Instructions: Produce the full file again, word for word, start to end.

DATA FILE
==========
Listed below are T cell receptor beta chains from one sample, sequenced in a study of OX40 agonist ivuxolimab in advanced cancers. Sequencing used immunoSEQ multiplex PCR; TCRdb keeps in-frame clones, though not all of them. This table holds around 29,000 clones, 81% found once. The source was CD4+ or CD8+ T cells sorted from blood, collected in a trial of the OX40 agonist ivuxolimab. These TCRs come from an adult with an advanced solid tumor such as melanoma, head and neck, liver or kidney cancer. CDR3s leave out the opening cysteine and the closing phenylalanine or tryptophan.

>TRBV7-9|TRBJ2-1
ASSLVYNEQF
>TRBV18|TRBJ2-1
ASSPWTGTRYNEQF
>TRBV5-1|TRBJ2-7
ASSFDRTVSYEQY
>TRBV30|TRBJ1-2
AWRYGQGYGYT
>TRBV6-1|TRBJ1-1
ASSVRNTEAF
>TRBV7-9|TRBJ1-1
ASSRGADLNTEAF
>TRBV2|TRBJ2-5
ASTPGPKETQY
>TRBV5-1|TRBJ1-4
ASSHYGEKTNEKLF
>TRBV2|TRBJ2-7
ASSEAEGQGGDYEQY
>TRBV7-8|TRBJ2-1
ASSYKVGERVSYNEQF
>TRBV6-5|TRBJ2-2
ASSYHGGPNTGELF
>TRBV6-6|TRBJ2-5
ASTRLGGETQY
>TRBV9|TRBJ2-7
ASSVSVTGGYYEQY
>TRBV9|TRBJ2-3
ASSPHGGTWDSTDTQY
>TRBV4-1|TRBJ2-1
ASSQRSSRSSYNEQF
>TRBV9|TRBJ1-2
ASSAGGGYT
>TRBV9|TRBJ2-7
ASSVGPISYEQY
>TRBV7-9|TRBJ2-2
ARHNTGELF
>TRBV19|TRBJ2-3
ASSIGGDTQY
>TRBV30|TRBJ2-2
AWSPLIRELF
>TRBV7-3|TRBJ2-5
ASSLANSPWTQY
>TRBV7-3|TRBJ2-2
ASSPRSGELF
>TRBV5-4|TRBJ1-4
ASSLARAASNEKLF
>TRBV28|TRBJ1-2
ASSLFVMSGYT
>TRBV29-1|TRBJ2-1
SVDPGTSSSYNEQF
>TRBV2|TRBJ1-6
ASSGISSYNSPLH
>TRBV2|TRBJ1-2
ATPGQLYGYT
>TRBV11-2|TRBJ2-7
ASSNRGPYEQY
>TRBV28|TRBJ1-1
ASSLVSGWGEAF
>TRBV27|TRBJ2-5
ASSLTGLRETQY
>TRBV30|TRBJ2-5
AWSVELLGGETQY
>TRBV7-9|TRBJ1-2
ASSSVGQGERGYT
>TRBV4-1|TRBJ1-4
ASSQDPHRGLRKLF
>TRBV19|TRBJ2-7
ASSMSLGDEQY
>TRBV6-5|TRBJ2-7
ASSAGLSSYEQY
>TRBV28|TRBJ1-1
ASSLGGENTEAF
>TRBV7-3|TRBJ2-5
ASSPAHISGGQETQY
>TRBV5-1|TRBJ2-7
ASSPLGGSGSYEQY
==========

Listed below are T cell receptor beta chains from one sample, sequenced in a study of OX40 agonist ivuxolimab in advanced cancers. Sequencing used immunoSEQ multiplex PCR; TCRdb keeps in-frame clones, though not all of them. This table holds around 29,000 clones, 81% found once. The source was CD4+ or CD8+ T cells sorted from blood, collected in a trial of the OX40 agonist ivuxolimab. These TCRs come from an adult with an advanced solid tumor such as melanoma, head and neck, liver or kidney cancer. CDR3s leave out the opening cysteine and the closing phenylalanine or tryptophan.

>TRBV7-9|TRBJ2-1
ASSLVYNEQF
>TRBV18|TRBJ2-1
ASSPWTGTRYNEQF
>TRBV5-1|TRBJ2-7
ASSFDRTVSYEQY
>TRBV30|TRBJ1-2
AWRYGQGYGYT
>TRBV6-1|TRBJ1-1
ASSVRNTEAF
>TRBV7-9|TRBJ1-1
ASSRGADLNTEAF
>TRBV2|TRBJ2-5
ASTPGPKETQY
>TRBV5-1|TRBJ1-4
ASSHYGEKTNEKLF
>TRBV2|TRBJ2-7
ASSEAEGQGGDYEQY
>TRBV7-8|TRBJ2-1
ASSYKVGERVSYNEQF
>TRBV6-5|TRBJ2-2
ASSYHGGPNTGELF
>TRBV6-6|TRBJ2-5
ASTRLGGETQY
>TRBV9|TRBJ2-7
ASSVSVTGGYYEQY
>TRBV9|TRBJ2-3
ASSPHGGTWDSTDTQY
>TRBV4-1|TRBJ2-1
ASSQRSSRSSYNEQF
>TRBV9|TRBJ1-2
ASSAGGGYT
>TRBV9|TRBJ2-7
ASSVGPISYEQY
>TRBV7-9|TRBJ2-2
ARHNTGELF
>TRBV19|TRBJ2-3
ASSIGGDTQY
>TRBV30|TRBJ2-2
AWSPLIRELF
>TRBV7-3|TRBJ2-5
ASSLANSPWTQY
>TRBV7-3|TRBJ2-2
ASSPRSGELF
>TRBV5-4|TRBJ1-4
ASSLARAASNEKLF
>TRBV28|TRBJ1-2
ASSLFVMSGYT
>TRBV29-1|TRBJ2-1
SVDPGTSSSYNEQF
>TRBV2|TRBJ1-6
ASSGISSYNSPLH
>TRBV2|TRBJ1-2
ATPGQLYGYT
>TRBV11-2|TRBJ2-7
ASSNRGPYEQY
>TRBV28|TRBJ1-1
ASSLVSGWGEAF
>TRBV27|TRBJ2-5
ASSLTGLRETQY
>TRBV30|TRBJ2-5
AWSVELLGGETQY
>TRBV7-9|TRBJ1-2
ASSSVGQGERGYT
>TRBV4-1|TRBJ1-4
ASSQDPHRGLRKLF
>TRBV19|TRBJ2-7
ASSMSLGDEQY
>TRBV6-5|TRBJ2-7
ASSAGLSSYEQY
>TRBV28|TRBJ1-1
ASSLGGENTEAF
>TRBV7-3|TRBJ2-5
ASSPAHISGGQETQY
>TRBV5-1|TRBJ2-7
ASSPLGGSGSYEQY